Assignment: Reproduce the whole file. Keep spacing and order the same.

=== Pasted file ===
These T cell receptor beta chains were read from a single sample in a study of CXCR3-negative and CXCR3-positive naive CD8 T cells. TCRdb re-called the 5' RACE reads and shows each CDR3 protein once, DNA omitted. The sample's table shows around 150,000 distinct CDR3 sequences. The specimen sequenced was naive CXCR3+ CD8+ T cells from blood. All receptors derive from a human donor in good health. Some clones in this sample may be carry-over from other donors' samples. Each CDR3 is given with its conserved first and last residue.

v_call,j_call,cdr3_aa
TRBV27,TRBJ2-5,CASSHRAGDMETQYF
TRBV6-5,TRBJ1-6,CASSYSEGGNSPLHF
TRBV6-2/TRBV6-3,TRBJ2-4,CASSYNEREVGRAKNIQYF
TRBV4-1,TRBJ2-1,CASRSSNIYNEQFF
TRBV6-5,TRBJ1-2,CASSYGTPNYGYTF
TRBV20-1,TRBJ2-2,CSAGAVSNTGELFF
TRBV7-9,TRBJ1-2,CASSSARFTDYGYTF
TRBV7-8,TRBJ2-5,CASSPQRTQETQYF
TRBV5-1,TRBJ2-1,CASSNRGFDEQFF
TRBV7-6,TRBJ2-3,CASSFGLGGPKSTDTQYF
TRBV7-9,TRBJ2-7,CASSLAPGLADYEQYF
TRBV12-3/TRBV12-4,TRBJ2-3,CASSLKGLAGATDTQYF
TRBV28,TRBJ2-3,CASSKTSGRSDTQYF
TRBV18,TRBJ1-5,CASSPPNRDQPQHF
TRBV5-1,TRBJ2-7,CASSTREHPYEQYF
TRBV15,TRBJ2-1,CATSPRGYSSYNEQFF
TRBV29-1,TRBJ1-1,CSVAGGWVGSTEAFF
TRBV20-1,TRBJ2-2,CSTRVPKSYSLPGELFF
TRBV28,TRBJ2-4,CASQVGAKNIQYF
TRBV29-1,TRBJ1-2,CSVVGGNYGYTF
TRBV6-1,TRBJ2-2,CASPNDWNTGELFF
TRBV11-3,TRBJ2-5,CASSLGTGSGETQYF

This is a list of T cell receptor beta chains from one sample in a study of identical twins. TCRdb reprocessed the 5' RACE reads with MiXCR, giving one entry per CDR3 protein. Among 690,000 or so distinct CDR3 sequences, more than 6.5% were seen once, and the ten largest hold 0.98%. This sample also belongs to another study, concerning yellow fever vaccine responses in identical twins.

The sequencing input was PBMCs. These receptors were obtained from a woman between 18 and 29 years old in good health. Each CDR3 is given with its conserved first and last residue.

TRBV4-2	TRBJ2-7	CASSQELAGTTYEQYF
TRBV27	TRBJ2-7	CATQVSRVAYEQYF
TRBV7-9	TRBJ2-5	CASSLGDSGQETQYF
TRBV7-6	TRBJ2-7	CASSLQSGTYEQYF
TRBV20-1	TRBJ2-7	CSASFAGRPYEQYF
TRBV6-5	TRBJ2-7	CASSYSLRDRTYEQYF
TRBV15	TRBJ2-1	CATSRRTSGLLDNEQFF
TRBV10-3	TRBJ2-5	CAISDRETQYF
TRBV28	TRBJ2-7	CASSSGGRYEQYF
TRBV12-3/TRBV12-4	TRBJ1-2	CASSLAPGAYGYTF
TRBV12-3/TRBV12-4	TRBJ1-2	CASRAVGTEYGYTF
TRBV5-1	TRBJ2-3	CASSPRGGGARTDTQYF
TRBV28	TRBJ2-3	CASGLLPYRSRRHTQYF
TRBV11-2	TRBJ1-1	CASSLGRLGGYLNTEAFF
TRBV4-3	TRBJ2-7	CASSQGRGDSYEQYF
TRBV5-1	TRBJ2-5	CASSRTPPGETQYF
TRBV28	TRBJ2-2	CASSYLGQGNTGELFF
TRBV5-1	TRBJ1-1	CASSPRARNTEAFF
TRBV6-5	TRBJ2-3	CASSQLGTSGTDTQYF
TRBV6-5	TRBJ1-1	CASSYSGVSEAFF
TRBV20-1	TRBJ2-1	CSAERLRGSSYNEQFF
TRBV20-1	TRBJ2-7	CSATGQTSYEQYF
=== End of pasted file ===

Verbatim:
These T cell receptor beta chains were read from a single sample in a study of CXCR3-negative and CXCR3-positive naive CD8 T cells. TCRdb re-called the 5' RACE reads and shows each CDR3 protein once, DNA omitted. The sample's table shows around 150,000 distinct CDR3 sequences. The specimen sequenced was naive CXCR3+ CD8+ T cells from blood. All receptors derive from a human donor in good health. Some clones in this sample may be carry-over from other donors' samples. Each CDR3 is given with its conserved first and last residue.

v_call,j_call,cdr3_aa
TRBV27,TRBJ2-5,CASSHRAGDMETQYF
TRBV6-5,TRBJ1-6,CASSYSEGGNSPLHF
TRBV6-2/TRBV6-3,TRBJ2-4,CASSYNEREVGRAKNIQYF
TRBV4-1,TRBJ2-1,CASRSSNIYNEQFF
TRBV6-5,TRBJ1-2,CASSYGTPNYGYTF
TRBV20-1,TRBJ2-2,CSAGAVSNTGELFF
TRBV7-9,TRBJ1-2,CASSSARFTDYGYTF
TRBV7-8,TRBJ2-5,CASSPQRTQETQYF
TRBV5-1,TRBJ2-1,CASSNRGFDEQFF
TRBV7-6,TRBJ2-3,CASSFGLGGPKSTDTQYF
TRBV7-9,TRBJ2-7,CASSLAPGLADYEQYF
TRBV12-3/TRBV12-4,TRBJ2-3,CASSLKGLAGATDTQYF
TRBV28,TRBJ2-3,CASSKTSGRSDTQYF
TRBV18,TRBJ1-5,CASSPPNRDQPQHF
TRBV5-1,TRBJ2-7,CASSTREHPYEQYF
TRBV15,TRBJ2-1,CATSPRGYSSYNEQFF
TRBV29-1,TRBJ1-1,CSVAGGWVGSTEAFF
TRBV20-1,TRBJ2-2,CSTRVPKSYSLPGELFF
TRBV28,TRBJ2-4,CASQVGAKNIQYF
TRBV29-1,TRBJ1-2,CSVVGGNYGYTF
TRBV6-1,TRBJ2-2,CASPNDWNTGELFF
TRBV11-3,TRBJ2-5,CASSLGTGSGETQYF

This is a list of T cell receptor beta chains from one sample in a study of identical twins. TCRdb reprocessed the 5' RACE reads with MiXCR, giving one entry per CDR3 protein. Among 690,000 or so distinct CDR3 sequences, more than 6.5% were seen once, and the ten largest hold 0.98%. This sample also belongs to another study, concerning yellow fever vaccine responses in identical twins.

The sequencing input was PBMCs. These receptors were obtained from a woman between 18 and 29 years old in good health. Each CDR3 is given with its conserved first and last residue.

TRBV4-2	TRBJ2-7	CASSQELAGTTYEQYF
TRBV27	TRBJ2-7	CATQVSRVAYEQYF
TRBV7-9	TRBJ2-5	CASSLGDSGQETQYF
TRBV7-6	TRBJ2-7	CASSLQSGTYEQYF
TRBV20-1	TRBJ2-7	CSASFAGRPYEQYF
TRBV6-5	TRBJ2-7	CASSYSLRDRTYEQYF
TRBV15	TRBJ2-1	CATSRRTSGLLDNEQFF
TRBV10-3	TRBJ2-5	CAISDRETQYF
TRBV28	TRBJ2-7	CASSSGGRYEQYF
TRBV12-3/TRBV12-4	TRBJ1-2	CASSLAPGAYGYTF
TRBV12-3/TRBV12-4	TRBJ1-2	CASRAVGTEYGYTF
TRBV5-1	TRBJ2-3	CASSPRGGGARTDTQYF
TRBV28	TRBJ2-3	CASGLLPYRSRRHTQYF
TRBV11-2	TRBJ1-1	CASSLGRLGGYLNTEAFF
TRBV4-3	TRBJ2-7	CASSQGRGDSYEQYF
TRBV5-1	TRBJ2-5	CASSRTPPGETQYF
TRBV28	TRBJ2-2	CASSYLGQGNTGELFF
TRBV5-1	TRBJ1-1	CASSPRARNTEAFF
TRBV6-5	TRBJ2-3	CASSQLGTSGTDTQYF
TRBV6-5	TRBJ1-1	CASSYSGVSEAFF
TRBV20-1	TRBJ2-1	CSAERLRGSSYNEQFF
TRBV20-1	TRBJ2-7	CSATGQTSYEQYF